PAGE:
The general welfare and safety of the public and the avoidance of public harm are relevant to any consideration of the public interest. 

Personal considerations

Judges are likely to seek information from participants (counsel, witnesses, defendants and parties) as to:

  • Their vaccination status
  • Their willingness to comply with the Attendance Protocol
  • Proposed travel arrangements from their accommodation in the higher alert level region to the courthouse. The Ministry of Justice will be consulted to ensure that the proposed travel arrangements comply with public health requirements.

Site-specific considerations

Judges will also consider matters specific to the location of the proposed hearing, for example:

  • Size and layout of the courthouse
  • Facilities available to accommodate the Attendance Protocol
  • Advice from the Ministry of Justice as to whether the hearing can be safely supported by the Registry
  • The COVID-19 status of the region where the hearing will take place
  • Nature of the courthouse or other hearing venue. For example, a smaller stand-alone court will involve potential exposure to fewer people than a multi-jurisdictional courthouse, eg the Christchurch Precinct.

Appendix 1

Attendance Protocol

(Cross-alert level boundary travel)

15 October 2021 

  • Participants must receive a negative test within 72 hours prior to leaving the higher alert level region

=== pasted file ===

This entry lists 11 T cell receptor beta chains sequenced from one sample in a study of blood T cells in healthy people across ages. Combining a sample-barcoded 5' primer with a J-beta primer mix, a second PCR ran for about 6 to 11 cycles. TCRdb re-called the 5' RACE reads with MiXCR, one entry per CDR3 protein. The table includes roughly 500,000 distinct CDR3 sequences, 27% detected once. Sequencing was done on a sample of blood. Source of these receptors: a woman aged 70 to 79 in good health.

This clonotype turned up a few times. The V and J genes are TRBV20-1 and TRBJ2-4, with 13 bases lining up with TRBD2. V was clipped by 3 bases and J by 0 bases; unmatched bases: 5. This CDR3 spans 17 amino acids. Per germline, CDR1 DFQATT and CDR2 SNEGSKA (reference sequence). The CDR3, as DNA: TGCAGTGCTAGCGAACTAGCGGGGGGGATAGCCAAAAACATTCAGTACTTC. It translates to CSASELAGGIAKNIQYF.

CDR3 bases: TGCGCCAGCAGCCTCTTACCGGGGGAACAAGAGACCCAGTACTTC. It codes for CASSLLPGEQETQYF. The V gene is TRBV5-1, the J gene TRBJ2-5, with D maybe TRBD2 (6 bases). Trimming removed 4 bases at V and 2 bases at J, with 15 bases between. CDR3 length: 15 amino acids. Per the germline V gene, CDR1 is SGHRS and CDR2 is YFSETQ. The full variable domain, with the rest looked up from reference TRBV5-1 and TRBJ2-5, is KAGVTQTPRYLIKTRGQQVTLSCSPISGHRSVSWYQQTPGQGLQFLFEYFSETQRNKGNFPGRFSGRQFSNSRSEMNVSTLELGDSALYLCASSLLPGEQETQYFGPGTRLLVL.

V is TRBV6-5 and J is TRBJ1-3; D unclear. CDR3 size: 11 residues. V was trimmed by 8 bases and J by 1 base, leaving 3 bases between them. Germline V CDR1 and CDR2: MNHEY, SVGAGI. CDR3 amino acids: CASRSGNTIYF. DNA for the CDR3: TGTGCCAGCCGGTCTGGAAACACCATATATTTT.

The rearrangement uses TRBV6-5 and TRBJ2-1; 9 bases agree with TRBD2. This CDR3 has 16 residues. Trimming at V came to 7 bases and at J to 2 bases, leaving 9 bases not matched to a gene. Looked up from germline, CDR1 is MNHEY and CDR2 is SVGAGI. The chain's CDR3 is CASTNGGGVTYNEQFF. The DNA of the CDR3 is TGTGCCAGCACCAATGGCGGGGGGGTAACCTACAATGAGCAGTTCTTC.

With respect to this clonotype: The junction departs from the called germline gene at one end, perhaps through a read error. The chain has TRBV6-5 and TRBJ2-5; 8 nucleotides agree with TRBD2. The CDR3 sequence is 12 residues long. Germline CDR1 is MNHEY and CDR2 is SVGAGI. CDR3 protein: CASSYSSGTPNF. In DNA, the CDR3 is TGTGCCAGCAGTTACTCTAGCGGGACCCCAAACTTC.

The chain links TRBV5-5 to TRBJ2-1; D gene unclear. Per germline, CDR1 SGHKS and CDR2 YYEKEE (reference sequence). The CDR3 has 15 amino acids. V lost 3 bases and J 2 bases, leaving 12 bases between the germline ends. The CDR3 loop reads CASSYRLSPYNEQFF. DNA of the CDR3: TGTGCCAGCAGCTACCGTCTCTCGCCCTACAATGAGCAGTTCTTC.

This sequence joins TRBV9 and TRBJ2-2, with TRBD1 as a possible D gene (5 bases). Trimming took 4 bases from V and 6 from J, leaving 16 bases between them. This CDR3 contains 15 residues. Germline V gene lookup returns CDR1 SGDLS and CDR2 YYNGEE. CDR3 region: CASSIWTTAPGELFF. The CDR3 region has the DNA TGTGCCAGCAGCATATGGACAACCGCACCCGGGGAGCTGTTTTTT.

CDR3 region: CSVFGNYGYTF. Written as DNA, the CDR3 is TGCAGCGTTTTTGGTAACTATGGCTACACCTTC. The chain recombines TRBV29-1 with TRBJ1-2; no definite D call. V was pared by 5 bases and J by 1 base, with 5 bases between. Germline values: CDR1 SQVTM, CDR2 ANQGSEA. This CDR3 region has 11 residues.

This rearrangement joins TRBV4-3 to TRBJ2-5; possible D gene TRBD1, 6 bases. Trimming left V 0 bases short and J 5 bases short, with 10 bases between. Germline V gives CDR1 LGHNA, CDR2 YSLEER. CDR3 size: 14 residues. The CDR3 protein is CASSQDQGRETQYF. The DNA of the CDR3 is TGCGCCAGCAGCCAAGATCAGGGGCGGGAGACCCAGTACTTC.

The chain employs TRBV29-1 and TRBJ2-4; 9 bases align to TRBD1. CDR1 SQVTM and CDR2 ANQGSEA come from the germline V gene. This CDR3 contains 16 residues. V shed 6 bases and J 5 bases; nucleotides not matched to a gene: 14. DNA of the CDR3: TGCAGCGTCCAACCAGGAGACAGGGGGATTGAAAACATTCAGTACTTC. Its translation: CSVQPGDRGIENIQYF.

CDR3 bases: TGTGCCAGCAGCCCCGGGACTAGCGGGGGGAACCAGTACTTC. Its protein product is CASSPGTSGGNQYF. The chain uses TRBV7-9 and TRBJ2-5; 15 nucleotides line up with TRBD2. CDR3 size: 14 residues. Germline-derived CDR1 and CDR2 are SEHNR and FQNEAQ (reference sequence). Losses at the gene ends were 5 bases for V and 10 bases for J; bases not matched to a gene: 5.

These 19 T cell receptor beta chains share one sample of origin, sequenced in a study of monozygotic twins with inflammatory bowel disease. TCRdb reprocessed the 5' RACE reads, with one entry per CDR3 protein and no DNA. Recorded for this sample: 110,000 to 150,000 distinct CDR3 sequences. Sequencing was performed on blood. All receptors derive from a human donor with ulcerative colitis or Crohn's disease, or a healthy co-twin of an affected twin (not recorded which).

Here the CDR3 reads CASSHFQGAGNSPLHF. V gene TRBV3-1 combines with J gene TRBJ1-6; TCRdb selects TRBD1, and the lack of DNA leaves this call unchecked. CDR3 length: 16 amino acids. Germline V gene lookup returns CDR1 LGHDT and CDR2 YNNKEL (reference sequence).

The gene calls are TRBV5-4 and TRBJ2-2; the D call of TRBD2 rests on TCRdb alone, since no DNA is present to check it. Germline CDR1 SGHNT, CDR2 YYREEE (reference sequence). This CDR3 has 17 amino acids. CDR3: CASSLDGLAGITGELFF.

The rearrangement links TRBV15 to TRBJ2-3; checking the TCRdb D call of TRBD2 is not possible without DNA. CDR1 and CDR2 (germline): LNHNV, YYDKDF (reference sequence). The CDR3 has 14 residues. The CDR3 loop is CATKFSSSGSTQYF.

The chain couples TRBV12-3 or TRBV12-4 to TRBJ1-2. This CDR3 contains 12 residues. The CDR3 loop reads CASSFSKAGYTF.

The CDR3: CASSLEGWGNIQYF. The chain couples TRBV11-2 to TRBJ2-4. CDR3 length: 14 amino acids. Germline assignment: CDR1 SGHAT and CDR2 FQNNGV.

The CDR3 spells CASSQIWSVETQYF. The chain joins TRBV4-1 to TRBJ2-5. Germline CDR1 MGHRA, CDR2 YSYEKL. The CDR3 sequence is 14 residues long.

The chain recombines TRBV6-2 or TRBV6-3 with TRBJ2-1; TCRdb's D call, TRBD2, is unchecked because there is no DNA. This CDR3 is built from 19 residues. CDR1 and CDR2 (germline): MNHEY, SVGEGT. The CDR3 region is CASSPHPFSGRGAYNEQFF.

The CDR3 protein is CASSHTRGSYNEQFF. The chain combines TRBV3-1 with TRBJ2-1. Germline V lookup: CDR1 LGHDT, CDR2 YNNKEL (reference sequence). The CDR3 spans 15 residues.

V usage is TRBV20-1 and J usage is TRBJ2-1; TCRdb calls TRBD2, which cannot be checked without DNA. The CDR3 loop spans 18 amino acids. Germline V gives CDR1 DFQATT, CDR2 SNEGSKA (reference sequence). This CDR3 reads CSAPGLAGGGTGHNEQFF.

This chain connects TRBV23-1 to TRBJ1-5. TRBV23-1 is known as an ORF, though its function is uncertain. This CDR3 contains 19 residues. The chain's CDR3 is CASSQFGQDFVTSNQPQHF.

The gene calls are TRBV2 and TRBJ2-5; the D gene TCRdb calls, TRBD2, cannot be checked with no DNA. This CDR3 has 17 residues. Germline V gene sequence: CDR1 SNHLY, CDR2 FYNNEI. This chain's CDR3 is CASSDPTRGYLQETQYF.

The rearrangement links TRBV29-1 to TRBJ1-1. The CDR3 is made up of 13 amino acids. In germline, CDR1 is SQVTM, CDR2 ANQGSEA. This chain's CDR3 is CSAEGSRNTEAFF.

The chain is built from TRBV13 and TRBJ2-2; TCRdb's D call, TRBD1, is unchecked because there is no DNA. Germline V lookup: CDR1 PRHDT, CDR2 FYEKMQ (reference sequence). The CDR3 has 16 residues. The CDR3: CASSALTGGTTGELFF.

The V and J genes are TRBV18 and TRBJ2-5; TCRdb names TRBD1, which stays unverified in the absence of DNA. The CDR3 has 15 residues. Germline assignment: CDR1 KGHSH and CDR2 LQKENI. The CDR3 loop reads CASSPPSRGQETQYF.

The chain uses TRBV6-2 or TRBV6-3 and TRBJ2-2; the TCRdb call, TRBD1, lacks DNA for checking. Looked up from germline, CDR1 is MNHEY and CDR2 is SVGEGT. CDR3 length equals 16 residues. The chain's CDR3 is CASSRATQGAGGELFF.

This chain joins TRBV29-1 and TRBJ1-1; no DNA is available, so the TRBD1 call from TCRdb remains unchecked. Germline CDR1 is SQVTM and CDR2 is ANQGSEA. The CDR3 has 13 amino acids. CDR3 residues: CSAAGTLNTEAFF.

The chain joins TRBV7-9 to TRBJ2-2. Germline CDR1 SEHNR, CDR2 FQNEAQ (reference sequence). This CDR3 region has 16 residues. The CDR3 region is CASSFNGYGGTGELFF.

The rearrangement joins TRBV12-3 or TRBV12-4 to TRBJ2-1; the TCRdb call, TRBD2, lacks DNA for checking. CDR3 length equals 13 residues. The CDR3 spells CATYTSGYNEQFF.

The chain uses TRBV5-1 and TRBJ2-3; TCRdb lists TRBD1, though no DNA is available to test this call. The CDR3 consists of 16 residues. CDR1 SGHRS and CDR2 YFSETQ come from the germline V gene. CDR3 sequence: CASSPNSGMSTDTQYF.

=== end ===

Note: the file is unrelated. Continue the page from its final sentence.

• All other mandated Public Health order requirements must be met (ie the existence of an essential services letter and approved exemption, QR scanning/tracking)
  • Those who are staying out of the higher alert level region for an extended period (eg for a hearing over a number of days) will be strongly encouraged to have a test at regular intervals. The Ministry of Justice will provide detailed advice
  • Those who are staying out of the higher alert level region for an extended period are not to return to the higher alert level region until the hearing has concluded
  • The participants’ alert level travels with them (ie the requirements of the higher alert level area should be complied with)
  • A face mask is to be worn at all times, including in public and office spaces
  • A face mask is to be worn in the courtroom unless a judge directs otherwise
  • The entry of visiting counsel and court participants to the courthouse (other than a defendant in custody) is to be via the front door so appropriate screening/thermal imaging can occur
  • Counsel and court participants are to use designated spaces where possible and minimise interaction with other court users (for example a separate room will be provided for visiting counsel where practicable)
  • Movement should be restricted within the courthouse (the registry will provide tea/coffee facilities and lunch arrangements will be subject to direction of the registry).
  • Movement in the community should be restricted and masks worn at all times when in public. Participants should minimise use of cafes and restaurants.